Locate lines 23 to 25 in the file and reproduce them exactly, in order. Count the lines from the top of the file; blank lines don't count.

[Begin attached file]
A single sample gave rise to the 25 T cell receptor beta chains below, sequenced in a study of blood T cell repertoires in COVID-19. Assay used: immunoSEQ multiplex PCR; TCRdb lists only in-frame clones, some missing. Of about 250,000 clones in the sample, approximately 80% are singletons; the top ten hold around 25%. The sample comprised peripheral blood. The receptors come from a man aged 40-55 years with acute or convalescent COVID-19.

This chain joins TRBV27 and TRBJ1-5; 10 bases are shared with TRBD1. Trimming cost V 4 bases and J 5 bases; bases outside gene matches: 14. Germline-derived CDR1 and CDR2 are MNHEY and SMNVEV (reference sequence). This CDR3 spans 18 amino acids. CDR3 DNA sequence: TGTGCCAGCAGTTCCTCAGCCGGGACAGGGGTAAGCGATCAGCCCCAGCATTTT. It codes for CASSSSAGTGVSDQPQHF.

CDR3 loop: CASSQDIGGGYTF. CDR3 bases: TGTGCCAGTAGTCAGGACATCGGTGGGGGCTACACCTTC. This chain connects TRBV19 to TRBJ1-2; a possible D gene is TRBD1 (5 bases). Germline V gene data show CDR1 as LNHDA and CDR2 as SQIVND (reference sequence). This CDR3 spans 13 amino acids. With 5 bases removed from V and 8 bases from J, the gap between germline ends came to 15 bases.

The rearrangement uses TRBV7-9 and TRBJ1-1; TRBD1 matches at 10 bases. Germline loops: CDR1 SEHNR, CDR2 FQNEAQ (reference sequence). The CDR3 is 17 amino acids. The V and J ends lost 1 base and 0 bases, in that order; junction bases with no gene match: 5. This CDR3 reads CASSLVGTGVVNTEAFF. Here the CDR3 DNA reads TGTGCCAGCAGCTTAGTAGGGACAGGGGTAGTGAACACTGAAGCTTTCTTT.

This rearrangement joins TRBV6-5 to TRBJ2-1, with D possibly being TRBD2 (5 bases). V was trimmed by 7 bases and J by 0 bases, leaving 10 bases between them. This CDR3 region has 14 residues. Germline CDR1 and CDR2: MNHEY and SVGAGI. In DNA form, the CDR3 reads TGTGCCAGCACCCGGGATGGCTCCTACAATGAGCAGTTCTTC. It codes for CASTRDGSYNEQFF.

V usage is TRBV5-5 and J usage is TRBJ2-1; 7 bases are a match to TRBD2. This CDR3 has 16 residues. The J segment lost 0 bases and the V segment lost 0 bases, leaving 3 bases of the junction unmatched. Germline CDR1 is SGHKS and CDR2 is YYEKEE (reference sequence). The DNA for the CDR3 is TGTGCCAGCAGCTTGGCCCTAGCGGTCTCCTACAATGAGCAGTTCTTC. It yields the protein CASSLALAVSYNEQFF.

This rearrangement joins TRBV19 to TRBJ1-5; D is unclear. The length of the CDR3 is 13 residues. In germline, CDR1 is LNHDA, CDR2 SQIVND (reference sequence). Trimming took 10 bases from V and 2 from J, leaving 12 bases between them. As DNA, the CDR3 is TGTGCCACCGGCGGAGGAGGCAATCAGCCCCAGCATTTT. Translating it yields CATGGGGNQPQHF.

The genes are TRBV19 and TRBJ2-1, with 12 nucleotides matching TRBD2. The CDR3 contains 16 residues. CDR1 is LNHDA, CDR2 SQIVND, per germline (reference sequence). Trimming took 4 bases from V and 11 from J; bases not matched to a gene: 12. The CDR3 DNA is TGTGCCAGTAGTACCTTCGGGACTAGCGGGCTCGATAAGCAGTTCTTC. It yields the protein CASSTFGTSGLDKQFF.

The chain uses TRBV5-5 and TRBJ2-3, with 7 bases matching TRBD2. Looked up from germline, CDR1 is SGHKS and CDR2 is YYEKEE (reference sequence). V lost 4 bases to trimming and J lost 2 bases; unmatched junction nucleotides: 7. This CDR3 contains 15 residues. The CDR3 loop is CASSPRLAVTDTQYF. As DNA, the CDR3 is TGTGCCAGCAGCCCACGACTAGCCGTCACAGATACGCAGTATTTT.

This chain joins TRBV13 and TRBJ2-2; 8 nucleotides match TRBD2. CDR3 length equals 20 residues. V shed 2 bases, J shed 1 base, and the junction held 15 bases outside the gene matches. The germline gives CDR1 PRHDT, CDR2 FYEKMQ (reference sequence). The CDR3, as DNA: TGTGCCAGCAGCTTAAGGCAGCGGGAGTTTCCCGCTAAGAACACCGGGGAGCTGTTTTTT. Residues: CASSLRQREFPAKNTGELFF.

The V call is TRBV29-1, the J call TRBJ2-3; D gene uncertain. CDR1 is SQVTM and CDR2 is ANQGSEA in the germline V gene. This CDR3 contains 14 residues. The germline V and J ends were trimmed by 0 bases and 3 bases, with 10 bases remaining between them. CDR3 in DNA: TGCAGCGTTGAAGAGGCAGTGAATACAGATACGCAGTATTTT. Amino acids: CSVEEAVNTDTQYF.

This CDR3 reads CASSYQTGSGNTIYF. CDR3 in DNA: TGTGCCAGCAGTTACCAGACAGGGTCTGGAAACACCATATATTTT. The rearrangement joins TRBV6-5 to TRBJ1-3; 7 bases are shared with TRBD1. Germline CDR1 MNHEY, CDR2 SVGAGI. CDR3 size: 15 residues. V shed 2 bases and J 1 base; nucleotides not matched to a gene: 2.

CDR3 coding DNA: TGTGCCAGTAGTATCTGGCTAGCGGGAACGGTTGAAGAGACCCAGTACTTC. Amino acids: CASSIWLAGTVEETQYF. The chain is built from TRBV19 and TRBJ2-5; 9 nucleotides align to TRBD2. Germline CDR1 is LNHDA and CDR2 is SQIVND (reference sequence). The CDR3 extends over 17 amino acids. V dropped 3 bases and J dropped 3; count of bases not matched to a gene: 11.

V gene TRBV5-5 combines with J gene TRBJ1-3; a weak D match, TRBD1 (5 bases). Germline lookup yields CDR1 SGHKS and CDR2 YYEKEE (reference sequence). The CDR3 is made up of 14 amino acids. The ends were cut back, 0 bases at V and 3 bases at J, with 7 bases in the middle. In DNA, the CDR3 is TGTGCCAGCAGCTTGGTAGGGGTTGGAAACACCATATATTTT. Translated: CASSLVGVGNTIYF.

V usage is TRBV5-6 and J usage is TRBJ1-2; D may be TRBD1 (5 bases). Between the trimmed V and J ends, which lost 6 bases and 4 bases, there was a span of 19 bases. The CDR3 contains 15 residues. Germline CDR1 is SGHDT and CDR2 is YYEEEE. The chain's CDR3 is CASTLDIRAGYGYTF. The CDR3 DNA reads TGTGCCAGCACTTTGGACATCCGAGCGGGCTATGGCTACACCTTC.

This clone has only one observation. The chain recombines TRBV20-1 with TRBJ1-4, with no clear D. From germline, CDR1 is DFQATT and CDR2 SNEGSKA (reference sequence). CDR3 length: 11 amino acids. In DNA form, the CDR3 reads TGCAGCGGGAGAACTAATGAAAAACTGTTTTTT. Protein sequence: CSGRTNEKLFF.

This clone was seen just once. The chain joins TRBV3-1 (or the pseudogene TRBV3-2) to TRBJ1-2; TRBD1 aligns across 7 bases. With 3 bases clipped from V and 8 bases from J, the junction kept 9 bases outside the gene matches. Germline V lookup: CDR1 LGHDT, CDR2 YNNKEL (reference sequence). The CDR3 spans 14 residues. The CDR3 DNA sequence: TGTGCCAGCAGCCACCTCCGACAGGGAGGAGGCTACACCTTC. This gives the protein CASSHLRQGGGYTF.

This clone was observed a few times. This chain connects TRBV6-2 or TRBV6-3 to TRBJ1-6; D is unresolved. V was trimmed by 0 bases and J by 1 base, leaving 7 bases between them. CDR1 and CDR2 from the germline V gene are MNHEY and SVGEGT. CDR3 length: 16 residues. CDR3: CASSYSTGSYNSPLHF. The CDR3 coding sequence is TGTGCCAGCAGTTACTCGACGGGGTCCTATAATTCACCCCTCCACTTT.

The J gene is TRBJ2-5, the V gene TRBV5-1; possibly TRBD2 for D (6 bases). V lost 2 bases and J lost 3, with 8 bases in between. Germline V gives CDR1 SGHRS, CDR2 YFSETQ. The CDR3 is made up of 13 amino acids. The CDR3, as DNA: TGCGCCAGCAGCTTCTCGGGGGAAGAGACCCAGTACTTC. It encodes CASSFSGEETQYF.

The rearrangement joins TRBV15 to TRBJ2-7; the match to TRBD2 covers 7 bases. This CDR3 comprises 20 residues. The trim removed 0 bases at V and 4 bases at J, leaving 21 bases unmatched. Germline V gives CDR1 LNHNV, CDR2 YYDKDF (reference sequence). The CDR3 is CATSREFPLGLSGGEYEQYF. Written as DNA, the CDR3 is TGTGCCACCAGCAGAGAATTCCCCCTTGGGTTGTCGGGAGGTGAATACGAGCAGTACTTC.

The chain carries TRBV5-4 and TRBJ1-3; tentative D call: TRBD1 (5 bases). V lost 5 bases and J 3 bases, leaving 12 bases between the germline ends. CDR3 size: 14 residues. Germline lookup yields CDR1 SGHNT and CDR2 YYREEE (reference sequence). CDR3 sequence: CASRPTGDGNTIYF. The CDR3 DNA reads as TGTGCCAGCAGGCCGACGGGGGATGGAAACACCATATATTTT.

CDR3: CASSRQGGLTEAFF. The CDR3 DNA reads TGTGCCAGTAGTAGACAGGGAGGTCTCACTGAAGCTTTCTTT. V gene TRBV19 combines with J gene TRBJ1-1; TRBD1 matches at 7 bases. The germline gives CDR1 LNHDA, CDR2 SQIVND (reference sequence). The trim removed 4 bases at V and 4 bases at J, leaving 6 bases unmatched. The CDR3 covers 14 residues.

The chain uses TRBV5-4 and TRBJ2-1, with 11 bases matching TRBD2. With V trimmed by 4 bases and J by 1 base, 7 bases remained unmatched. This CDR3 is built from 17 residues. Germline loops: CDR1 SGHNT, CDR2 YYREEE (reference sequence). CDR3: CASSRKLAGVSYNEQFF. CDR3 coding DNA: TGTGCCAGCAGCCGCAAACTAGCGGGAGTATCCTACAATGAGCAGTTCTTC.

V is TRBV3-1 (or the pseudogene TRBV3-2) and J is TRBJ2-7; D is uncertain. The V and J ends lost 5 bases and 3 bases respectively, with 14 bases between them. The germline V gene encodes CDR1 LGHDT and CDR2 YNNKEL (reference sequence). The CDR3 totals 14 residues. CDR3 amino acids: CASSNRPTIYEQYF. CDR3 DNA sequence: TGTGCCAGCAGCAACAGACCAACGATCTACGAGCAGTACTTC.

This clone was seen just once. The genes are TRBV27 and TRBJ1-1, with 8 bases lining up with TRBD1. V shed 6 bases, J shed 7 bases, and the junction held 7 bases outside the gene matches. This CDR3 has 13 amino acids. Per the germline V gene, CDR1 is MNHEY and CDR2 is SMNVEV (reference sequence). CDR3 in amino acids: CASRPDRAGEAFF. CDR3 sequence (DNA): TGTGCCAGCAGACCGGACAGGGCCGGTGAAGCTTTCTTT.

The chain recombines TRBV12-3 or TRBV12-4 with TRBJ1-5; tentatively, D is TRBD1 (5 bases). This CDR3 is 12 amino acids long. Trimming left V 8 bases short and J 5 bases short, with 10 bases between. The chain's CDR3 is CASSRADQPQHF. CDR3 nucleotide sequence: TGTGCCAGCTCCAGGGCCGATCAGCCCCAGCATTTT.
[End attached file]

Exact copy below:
The chain uses TRBV5-4 and TRBJ2-1, with 11 bases matching TRBD2. With V trimmed by 4 bases and J by 1 base, 7 bases remained unmatched. This CDR3 is built from 17 residues. Germline loops: CDR1 SGHNT, CDR2 YYREEE (reference sequence). CDR3: CASSRKLAGVSYNEQFF. CDR3 coding DNA: TGTGCCAGCAGCCGCAAACTAGCGGGAGTATCCTACAATGAGCAGTTCTTC.

V is TRBV3-1 (or the pseudogene TRBV3-2) and J is TRBJ2-7; D is uncertain. The V and J ends lost 5 bases and 3 bases respectively, with 14 bases between them. The germline V gene encodes CDR1 LGHDT and CDR2 YNNKEL (reference sequence). The CDR3 totals 14 residues. CDR3 amino acids: CASSNRPTIYEQYF. CDR3 DNA sequence: TGTGCCAGCAGCAACAGACCAACGATCTACGAGCAGTACTTC.

This clone was seen just once. The genes are TRBV27 and TRBJ1-1, with 8 bases lining up with TRBD1. V shed 6 bases, J shed 7 bases, and the junction held 7 bases outside the gene matches. This CDR3 has 13 amino acids. Per the germline V gene, CDR1 is MNHEY and CDR2 is SMNVEV (reference sequence). CDR3 in amino acids: CASRPDRAGEAFF. CDR3 sequence (DNA): TGTGCCAGCAGACCGGACAGGGCCGGTGAAGCTTTCTTT.